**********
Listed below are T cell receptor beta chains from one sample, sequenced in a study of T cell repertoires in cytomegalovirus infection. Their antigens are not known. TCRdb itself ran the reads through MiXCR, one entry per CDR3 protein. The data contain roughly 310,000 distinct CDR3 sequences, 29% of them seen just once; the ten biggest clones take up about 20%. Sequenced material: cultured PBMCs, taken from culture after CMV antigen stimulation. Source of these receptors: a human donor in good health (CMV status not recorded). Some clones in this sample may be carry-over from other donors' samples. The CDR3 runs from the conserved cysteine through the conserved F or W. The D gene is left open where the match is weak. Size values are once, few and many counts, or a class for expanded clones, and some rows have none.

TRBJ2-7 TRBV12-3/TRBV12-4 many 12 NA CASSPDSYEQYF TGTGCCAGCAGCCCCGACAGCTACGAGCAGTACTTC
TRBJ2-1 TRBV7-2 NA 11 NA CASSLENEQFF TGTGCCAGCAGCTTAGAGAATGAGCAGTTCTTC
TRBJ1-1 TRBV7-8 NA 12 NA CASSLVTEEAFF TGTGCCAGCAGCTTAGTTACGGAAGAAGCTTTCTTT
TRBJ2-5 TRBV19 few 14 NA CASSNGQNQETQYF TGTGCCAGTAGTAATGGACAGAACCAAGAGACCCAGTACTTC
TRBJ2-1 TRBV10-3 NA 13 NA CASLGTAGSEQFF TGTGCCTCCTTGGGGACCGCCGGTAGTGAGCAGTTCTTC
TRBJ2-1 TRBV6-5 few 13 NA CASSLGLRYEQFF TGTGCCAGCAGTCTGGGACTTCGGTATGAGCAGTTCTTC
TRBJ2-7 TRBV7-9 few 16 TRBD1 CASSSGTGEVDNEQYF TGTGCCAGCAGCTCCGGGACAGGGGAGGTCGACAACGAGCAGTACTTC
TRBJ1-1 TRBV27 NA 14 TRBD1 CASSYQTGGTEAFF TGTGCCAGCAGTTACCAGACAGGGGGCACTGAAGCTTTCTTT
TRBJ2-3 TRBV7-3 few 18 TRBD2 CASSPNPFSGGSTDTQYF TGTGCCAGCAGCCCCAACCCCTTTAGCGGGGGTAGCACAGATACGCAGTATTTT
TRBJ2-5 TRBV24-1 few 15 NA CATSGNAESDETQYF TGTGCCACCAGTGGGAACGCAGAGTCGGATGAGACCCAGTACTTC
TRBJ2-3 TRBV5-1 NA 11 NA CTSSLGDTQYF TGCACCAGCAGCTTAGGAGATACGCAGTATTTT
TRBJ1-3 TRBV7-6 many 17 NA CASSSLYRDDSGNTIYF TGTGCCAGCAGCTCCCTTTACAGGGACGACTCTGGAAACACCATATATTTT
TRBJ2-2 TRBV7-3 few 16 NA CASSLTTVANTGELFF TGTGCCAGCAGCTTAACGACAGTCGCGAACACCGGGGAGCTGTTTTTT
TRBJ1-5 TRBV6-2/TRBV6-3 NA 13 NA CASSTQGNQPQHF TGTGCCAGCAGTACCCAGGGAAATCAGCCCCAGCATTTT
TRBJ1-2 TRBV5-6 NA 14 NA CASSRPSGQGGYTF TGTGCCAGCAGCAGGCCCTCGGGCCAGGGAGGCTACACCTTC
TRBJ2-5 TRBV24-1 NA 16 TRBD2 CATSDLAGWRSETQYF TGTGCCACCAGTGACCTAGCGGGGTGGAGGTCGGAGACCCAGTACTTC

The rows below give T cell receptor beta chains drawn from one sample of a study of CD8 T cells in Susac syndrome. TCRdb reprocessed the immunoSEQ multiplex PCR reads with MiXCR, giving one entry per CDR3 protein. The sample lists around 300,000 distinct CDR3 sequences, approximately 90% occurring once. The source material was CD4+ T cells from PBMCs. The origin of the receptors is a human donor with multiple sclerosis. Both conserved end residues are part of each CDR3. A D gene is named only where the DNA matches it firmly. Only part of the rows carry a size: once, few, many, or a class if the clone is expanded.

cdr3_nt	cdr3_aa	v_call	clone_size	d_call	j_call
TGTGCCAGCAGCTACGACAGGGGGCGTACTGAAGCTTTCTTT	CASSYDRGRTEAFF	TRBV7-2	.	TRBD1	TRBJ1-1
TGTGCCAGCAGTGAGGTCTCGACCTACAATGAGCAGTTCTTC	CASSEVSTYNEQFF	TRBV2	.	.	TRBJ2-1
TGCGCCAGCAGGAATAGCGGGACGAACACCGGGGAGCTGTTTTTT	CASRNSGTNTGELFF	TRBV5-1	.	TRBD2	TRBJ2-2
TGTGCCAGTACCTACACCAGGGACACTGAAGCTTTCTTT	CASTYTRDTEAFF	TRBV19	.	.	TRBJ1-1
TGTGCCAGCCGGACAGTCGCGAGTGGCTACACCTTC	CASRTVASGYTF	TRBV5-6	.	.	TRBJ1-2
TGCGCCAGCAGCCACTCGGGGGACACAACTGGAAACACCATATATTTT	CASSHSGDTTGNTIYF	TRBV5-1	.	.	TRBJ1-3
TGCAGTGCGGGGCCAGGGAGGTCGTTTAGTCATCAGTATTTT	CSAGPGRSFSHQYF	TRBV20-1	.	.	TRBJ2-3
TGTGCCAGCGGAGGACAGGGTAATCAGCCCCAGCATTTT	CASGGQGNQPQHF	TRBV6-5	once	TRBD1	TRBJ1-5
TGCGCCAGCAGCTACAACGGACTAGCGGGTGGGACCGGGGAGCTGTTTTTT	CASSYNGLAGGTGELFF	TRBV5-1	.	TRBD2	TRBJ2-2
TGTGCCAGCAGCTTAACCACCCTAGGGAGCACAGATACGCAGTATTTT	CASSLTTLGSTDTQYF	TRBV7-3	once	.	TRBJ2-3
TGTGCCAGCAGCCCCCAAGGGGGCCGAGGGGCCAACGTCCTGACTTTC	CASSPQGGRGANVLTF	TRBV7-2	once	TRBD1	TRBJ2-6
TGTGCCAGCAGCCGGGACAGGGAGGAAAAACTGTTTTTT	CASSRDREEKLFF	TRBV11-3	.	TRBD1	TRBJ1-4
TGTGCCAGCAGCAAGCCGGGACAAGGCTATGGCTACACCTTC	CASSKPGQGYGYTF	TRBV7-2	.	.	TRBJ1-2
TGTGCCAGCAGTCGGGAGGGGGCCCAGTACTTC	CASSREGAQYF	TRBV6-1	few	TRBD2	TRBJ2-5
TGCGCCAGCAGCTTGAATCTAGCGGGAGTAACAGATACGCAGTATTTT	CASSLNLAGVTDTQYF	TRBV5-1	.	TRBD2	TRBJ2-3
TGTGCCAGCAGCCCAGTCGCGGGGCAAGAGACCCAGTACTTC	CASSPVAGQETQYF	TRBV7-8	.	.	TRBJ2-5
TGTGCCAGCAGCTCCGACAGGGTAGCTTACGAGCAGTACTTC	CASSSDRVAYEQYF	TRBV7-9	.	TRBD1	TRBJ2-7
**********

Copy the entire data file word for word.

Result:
Listed below are T cell receptor beta chains from one sample, sequenced in a study of T cell repertoires in cytomegalovirus infection. Their antigens are not known. TCRdb itself ran the reads through MiXCR, one entry per CDR3 protein. The data contain roughly 310,000 distinct CDR3 sequences, 29% of them seen just once; the ten biggest clones take up about 20%. Sequenced material: cultured PBMCs, taken from culture after CMV antigen stimulation. Source of these receptors: a human donor in good health (CMV status not recorded). Some clones in this sample may be carry-over from other donors' samples. The CDR3 runs from the conserved cysteine through the conserved F or W. The D gene is left open where the match is weak. Size values are once, few and many counts, or a class for expanded clones, and some rows have none.

TRBJ2-7 TRBV12-3/TRBV12-4 many 12 NA CASSPDSYEQYF TGTGCCAGCAGCCCCGACAGCTACGAGCAGTACTTC
TRBJ2-1 TRBV7-2 NA 11 NA CASSLENEQFF TGTGCCAGCAGCTTAGAGAATGAGCAGTTCTTC
TRBJ1-1 TRBV7-8 NA 12 NA CASSLVTEEAFF TGTGCCAGCAGCTTAGTTACGGAAGAAGCTTTCTTT
TRBJ2-5 TRBV19 few 14 NA CASSNGQNQETQYF TGTGCCAGTAGTAATGGACAGAACCAAGAGACCCAGTACTTC
TRBJ2-1 TRBV10-3 NA 13 NA CASLGTAGSEQFF TGTGCCTCCTTGGGGACCGCCGGTAGTGAGCAGTTCTTC
TRBJ2-1 TRBV6-5 few 13 NA CASSLGLRYEQFF TGTGCCAGCAGTCTGGGACTTCGGTATGAGCAGTTCTTC
TRBJ2-7 TRBV7-9 few 16 TRBD1 CASSSGTGEVDNEQYF TGTGCCAGCAGCTCCGGGACAGGGGAGGTCGACAACGAGCAGTACTTC
TRBJ1-1 TRBV27 NA 14 TRBD1 CASSYQTGGTEAFF TGTGCCAGCAGTTACCAGACAGGGGGCACTGAAGCTTTCTTT
TRBJ2-3 TRBV7-3 few 18 TRBD2 CASSPNPFSGGSTDTQYF TGTGCCAGCAGCCCCAACCCCTTTAGCGGGGGTAGCACAGATACGCAGTATTTT
TRBJ2-5 TRBV24-1 few 15 NA CATSGNAESDETQYF TGTGCCACCAGTGGGAACGCAGAGTCGGATGAGACCCAGTACTTC
TRBJ2-3 TRBV5-1 NA 11 NA CTSSLGDTQYF TGCACCAGCAGCTTAGGAGATACGCAGTATTTT
TRBJ1-3 TRBV7-6 many 17 NA CASSSLYRDDSGNTIYF TGTGCCAGCAGCTCCCTTTACAGGGACGACTCTGGAAACACCATATATTTT
TRBJ2-2 TRBV7-3 few 16 NA CASSLTTVANTGELFF TGTGCCAGCAGCTTAACGACAGTCGCGAACACCGGGGAGCTGTTTTTT
TRBJ1-5 TRBV6-2/TRBV6-3 NA 13 NA CASSTQGNQPQHF TGTGCCAGCAGTACCCAGGGAAATCAGCCCCAGCATTTT
TRBJ1-2 TRBV5-6 NA 14 NA CASSRPSGQGGYTF TGTGCCAGCAGCAGGCCCTCGGGCCAGGGAGGCTACACCTTC
TRBJ2-5 TRBV24-1 NA 16 TRBD2 CATSDLAGWRSETQYF TGTGCCACCAGTGACCTAGCGGGGTGGAGGTCGGAGACCCAGTACTTC

The rows below give T cell receptor beta chains drawn from one sample of a study of CD8 T cells in Susac syndrome. TCRdb reprocessed the immunoSEQ multiplex PCR reads with MiXCR, giving one entry per CDR3 protein. The sample lists around 300,000 distinct CDR3 sequences, approximately 90% occurring once. The source material was CD4+ T cells from PBMCs. The origin of the receptors is a human donor with multiple sclerosis. Both conserved end residues are part of each CDR3. A D gene is named only where the DNA matches it firmly. Only part of the rows carry a size: once, few, many, or a class if the clone is expanded.

cdr3_nt	cdr3_aa	v_call	clone_size	d_call	j_call
TGTGCCAGCAGCTACGACAGGGGGCGTACTGAAGCTTTCTTT	CASSYDRGRTEAFF	TRBV7-2	.	TRBD1	TRBJ1-1
TGTGCCAGCAGTGAGGTCTCGACCTACAATGAGCAGTTCTTC	CASSEVSTYNEQFF	TRBV2	.	.	TRBJ2-1
TGCGCCAGCAGGAATAGCGGGACGAACACCGGGGAGCTGTTTTTT	CASRNSGTNTGELFF	TRBV5-1	.	TRBD2	TRBJ2-2
TGTGCCAGTACCTACACCAGGGACACTGAAGCTTTCTTT	CASTYTRDTEAFF	TRBV19	.	.	TRBJ1-1
TGTGCCAGCCGGACAGTCGCGAGTGGCTACACCTTC	CASRTVASGYTF	TRBV5-6	.	.	TRBJ1-2
TGCGCCAGCAGCCACTCGGGGGACACAACTGGAAACACCATATATTTT	CASSHSGDTTGNTIYF	TRBV5-1	.	.	TRBJ1-3
TGCAGTGCGGGGCCAGGGAGGTCGTTTAGTCATCAGTATTTT	CSAGPGRSFSHQYF	TRBV20-1	.	.	TRBJ2-3
TGTGCCAGCGGAGGACAGGGTAATCAGCCCCAGCATTTT	CASGGQGNQPQHF	TRBV6-5	once	TRBD1	TRBJ1-5
TGCGCCAGCAGCTACAACGGACTAGCGGGTGGGACCGGGGAGCTGTTTTTT	CASSYNGLAGGTGELFF	TRBV5-1	.	TRBD2	TRBJ2-2
TGTGCCAGCAGCTTAACCACCCTAGGGAGCACAGATACGCAGTATTTT	CASSLTTLGSTDTQYF	TRBV7-3	once	.	TRBJ2-3
TGTGCCAGCAGCCCCCAAGGGGGCCGAGGGGCCAACGTCCTGACTTTC	CASSPQGGRGANVLTF	TRBV7-2	once	TRBD1	TRBJ2-6
TGTGCCAGCAGCCGGGACAGGGAGGAAAAACTGTTTTTT	CASSRDREEKLFF	TRBV11-3	.	TRBD1	TRBJ1-4
TGTGCCAGCAGCAAGCCGGGACAAGGCTATGGCTACACCTTC	CASSKPGQGYGYTF	TRBV7-2	.	.	TRBJ1-2
TGTGCCAGCAGTCGGGAGGGGGCCCAGTACTTC	CASSREGAQYF	TRBV6-1	few	TRBD2	TRBJ2-5
TGCGCCAGCAGCTTGAATCTAGCGGGAGTAACAGATACGCAGTATTTT	CASSLNLAGVTDTQYF	TRBV5-1	.	TRBD2	TRBJ2-3
TGTGCCAGCAGCCCAGTCGCGGGGCAAGAGACCCAGTACTTC	CASSPVAGQETQYF	TRBV7-8	.	.	TRBJ2-5
TGTGCCAGCAGCTCCGACAGGGTAGCTTACGAGCAGTACTTC	CASSSDRVAYEQYF	TRBV7-9	.	TRBD1	TRBJ2-7